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Tom Sturridge in Sea Wall / A Life (Photo by Richard Hubert )
Moulin Rouge (Photo by Matthew Murphy )
Jake Gyllenhaal Sea Wall / A Life (Photo by Richard Hubert )
The lobby of TheaterWorks, under construction. The renovated home of the theater company will be ready in October. (Photo courtesy of TheaterWorks )
Moulin Rouge (Photo by Matthew Murphy )
The renovated home of TheaterWorks on Pearl Street in Hartford will feature a larger lobby, new seating, and lots of improvements backstage. Architect’s rendering courtesy of TheaterWorks )
The TheaterWorks lobby under construction (Photo courtesy of TheaterWorks )
Hello Dolly will star Tony nominee Carolee Carmello as Dolly. This is the national tour company. (Photo by Julieta Cervantes )
Taven Blanke also is one of two actors portraying Billy Elliot at the Goodspeed. (Photo courtesy of the Goodspeed )
Hello Dolly is one of the most anticipated touring shows of the season, and it will be coming to the Bushnell. (Photo by Julieta Cervantes )
Liam Vincent will be one of two actors portraying Billy Elliot at the Goodspeed. (Photo courtesy of the Goodspeed )
A scene from Hello Dolly (Photo by Julieta Cervantes )
water lanterns )
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One, two, three, six, and 22.
A math puzzle?
No, it is a list of numbers that highlight what is coming up in Connecticut theaters this fall, through the start of the holiday season.
Here’s what the numbers all mean.
One: A renovated theater reopens. TheaterWorks in Hartford, which has produced three shows at the Hartford Atheneum, will show off its renovated home on Pearl Street in October. The lobby has been enlarged, the building has better and more convenient restrooms, and there is an elevator, new seating, and lots of improvements backstage that will greet theatergoers and performers.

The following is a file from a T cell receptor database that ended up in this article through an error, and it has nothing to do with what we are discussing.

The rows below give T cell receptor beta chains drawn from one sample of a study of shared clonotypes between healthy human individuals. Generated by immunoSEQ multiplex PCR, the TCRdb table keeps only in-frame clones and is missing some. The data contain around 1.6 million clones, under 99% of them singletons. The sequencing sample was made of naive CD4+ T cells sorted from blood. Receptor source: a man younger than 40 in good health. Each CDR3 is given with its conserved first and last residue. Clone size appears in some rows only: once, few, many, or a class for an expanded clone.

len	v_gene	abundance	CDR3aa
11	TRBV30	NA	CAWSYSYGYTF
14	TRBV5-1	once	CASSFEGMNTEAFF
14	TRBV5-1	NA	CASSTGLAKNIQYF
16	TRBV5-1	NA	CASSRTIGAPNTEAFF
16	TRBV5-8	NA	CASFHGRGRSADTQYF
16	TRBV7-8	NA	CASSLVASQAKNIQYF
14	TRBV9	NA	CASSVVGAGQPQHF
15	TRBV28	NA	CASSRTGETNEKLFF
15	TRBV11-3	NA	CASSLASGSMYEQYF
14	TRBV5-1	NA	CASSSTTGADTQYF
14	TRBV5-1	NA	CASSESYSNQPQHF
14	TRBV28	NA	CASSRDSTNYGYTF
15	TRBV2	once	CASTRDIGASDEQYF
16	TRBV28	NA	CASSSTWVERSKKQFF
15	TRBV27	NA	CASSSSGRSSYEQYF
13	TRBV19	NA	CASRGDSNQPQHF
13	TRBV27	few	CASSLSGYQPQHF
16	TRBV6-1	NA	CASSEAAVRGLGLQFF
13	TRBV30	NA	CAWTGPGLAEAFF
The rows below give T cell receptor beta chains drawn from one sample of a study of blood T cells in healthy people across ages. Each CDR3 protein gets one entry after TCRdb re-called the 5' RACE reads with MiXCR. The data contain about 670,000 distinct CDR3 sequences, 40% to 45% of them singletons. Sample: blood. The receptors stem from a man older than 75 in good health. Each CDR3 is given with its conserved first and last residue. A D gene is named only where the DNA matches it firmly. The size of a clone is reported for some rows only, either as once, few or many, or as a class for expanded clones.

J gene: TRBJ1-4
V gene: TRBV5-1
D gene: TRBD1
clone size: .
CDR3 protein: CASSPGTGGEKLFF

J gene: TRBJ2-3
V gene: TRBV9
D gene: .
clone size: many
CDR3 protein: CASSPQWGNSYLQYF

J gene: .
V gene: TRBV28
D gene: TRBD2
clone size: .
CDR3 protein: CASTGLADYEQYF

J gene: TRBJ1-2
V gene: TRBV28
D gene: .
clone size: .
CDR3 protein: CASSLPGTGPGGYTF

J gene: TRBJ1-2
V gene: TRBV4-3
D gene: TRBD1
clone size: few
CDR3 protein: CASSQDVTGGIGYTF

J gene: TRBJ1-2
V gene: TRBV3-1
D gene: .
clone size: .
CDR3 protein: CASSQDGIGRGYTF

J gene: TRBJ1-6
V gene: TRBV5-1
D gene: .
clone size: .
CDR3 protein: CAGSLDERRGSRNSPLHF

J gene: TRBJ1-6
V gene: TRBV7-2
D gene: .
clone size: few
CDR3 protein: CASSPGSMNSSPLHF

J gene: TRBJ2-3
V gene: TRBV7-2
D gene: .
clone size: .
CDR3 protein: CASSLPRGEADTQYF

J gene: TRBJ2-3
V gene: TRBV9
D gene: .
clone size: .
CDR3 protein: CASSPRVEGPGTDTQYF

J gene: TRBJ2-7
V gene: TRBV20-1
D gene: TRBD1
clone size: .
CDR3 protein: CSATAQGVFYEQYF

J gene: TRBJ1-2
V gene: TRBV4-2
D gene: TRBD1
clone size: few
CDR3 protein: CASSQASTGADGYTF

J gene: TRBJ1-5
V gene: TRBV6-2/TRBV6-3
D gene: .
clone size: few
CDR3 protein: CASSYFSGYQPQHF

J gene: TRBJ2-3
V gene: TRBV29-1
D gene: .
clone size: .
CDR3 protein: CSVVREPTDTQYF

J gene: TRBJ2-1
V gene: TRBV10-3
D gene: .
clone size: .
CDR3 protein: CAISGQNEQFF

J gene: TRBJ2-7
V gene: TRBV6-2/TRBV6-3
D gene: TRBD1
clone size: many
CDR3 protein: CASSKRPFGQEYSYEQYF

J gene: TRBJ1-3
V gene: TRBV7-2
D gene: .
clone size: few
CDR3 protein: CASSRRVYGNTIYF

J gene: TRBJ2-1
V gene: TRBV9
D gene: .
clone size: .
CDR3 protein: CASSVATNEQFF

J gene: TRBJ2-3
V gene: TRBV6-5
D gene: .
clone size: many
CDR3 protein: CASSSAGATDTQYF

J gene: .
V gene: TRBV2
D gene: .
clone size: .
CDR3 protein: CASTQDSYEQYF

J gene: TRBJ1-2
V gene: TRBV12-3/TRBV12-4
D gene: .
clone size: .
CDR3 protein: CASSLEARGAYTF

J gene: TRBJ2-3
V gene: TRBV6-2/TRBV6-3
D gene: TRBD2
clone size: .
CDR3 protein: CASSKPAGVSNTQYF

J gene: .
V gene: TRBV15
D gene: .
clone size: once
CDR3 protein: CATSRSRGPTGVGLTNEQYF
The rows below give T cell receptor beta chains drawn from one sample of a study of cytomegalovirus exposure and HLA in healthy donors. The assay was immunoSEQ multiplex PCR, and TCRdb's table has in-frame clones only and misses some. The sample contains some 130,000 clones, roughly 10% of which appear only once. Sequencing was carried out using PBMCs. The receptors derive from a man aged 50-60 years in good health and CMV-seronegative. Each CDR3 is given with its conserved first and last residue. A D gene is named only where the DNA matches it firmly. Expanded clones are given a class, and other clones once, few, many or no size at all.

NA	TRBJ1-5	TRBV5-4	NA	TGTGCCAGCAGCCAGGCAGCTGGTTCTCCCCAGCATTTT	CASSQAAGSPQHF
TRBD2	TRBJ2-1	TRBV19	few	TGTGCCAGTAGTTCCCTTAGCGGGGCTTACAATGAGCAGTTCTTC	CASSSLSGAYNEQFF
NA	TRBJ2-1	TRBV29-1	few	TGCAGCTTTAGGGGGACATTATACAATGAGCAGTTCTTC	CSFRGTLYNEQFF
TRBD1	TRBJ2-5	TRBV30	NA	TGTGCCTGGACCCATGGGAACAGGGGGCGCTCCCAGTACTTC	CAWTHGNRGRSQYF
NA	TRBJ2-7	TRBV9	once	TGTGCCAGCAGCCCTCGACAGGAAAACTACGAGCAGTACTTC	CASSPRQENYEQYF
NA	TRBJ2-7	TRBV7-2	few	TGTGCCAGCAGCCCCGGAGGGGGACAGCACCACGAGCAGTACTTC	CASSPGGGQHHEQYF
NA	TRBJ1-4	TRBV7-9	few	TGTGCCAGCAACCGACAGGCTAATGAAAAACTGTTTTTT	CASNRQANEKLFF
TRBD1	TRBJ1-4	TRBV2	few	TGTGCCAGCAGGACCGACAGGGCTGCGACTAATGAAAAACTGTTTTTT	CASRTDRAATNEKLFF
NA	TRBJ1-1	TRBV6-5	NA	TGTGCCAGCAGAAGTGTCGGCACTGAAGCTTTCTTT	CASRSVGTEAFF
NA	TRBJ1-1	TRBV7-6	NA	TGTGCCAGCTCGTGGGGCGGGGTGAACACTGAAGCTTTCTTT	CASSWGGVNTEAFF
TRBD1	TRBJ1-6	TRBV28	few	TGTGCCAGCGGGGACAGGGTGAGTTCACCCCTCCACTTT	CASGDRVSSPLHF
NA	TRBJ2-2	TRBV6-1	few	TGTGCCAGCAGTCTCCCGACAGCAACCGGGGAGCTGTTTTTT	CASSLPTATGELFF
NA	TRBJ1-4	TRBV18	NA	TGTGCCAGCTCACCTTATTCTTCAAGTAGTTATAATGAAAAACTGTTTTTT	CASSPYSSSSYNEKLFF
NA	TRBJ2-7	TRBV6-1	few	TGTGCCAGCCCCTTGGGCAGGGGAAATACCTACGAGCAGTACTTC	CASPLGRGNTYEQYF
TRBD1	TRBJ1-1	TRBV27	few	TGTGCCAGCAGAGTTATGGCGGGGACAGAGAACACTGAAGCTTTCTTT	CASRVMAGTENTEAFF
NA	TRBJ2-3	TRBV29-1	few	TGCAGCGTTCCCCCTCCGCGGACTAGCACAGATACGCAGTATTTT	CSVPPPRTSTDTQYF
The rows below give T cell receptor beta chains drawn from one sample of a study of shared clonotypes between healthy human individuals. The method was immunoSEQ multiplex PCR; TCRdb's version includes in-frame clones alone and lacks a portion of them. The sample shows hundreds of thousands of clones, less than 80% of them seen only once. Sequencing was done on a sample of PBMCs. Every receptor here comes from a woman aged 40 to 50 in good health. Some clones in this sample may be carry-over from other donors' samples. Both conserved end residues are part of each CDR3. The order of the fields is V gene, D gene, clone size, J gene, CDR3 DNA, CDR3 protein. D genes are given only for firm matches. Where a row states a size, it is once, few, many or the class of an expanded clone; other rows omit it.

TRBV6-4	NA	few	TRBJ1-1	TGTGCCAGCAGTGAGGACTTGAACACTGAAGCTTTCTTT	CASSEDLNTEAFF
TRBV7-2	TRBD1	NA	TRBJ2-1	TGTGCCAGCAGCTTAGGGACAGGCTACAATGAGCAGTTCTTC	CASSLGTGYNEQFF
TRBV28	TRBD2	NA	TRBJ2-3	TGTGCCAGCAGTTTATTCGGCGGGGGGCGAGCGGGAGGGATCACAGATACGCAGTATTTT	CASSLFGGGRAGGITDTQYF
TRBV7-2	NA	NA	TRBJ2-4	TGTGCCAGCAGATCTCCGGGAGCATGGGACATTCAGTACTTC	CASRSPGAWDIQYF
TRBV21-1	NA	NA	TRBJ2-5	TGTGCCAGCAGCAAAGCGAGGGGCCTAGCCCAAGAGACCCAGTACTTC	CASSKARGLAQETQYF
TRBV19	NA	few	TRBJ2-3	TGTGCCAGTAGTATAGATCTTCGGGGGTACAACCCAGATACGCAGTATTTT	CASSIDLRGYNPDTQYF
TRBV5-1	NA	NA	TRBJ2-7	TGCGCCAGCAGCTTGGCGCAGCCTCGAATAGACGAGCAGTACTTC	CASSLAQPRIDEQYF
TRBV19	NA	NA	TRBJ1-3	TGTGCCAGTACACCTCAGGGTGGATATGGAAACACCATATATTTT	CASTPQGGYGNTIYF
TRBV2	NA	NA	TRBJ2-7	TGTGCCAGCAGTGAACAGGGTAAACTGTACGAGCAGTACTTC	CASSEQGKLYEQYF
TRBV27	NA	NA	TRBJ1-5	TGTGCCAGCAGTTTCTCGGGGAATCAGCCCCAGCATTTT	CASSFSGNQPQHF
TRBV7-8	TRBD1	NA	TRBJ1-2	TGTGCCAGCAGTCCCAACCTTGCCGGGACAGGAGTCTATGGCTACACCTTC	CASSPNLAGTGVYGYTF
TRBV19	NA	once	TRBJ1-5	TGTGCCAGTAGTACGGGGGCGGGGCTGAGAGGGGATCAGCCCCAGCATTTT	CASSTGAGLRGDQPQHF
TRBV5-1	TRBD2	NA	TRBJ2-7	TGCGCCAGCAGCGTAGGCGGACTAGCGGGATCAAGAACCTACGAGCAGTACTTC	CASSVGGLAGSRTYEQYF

Two: Two new artistic directors are taking the helm at two of our major regional theaters. At Hartford Stage, Melia Bernsussen helped plan this year’s season with outgoing artistic director Darko Tresnjak. Jacob G. Padrón is now at Long Wharf Theatre, though he was not involved in planning the season.
Four: Three world premieres in the New Haven area and one in Westport will tantalize devoted theatergoers.
Six: The major presenting houses (the Shubert in New Haven, the Bushnell in Hartford, and the Palace in Waterbury) will present six Broadway tours.
Twenty-two: Theatergoers will have 22 productions to choose from, between now and the beginning of December, after which most theaters either go dark or offer holiday fare.
My Must-See List
Out of all these shows—the 22 new productions plus the touring shows—some are high on my must-see list. I am always curious about world premieres, though I do admit that the quality of these can vary tremendously. What may sound great on paper, may not be realized effectively in the theater. But there are always some gems.
Here are 12 shows, listed by opening dates, that are on my must-see list. In addition to new works, I am including works that are favorites as well as works that are less frequently performed. This doesn’t mean that the other productions won’t be interesting and excellent.
• Billy Elliot opens at Goodspeed on Friday, Sept. 13, although I won’t see it until early October. I have always liked this show, based on the British film about a young boy from a coal mining town who has a talent for ballet. The Elton John music juxtaposes his story with that of the miners who went out on strike during the Thatcher era. This isn’t just a kid’s show. It runs through Sunday, Nov. 24.
• Also in September is Quixote Nuevo at Hartford Stage (Thursday, Sept. 19 to Sunday, Oct. 13). It’s a re-imagining of the Don Quixote story set in what is described as a “modern-day border town of La Plancha, Texas.” This is a production in association with Los Angeles’ Huntington Theatre Company and Houston’s Alley Theatre.
• Shear Madness is at Ivoryton Playhouse, Wednesday, Sept. 18 to Sunday, Oct. 6. This play has run more than 12,000 performances in Boston and has also been produced all over the world. I have to see what it’s all about. It’s described as a show where the audience helps solve the murder of the landlady of a beauty salon. I suspect it will be silly fun.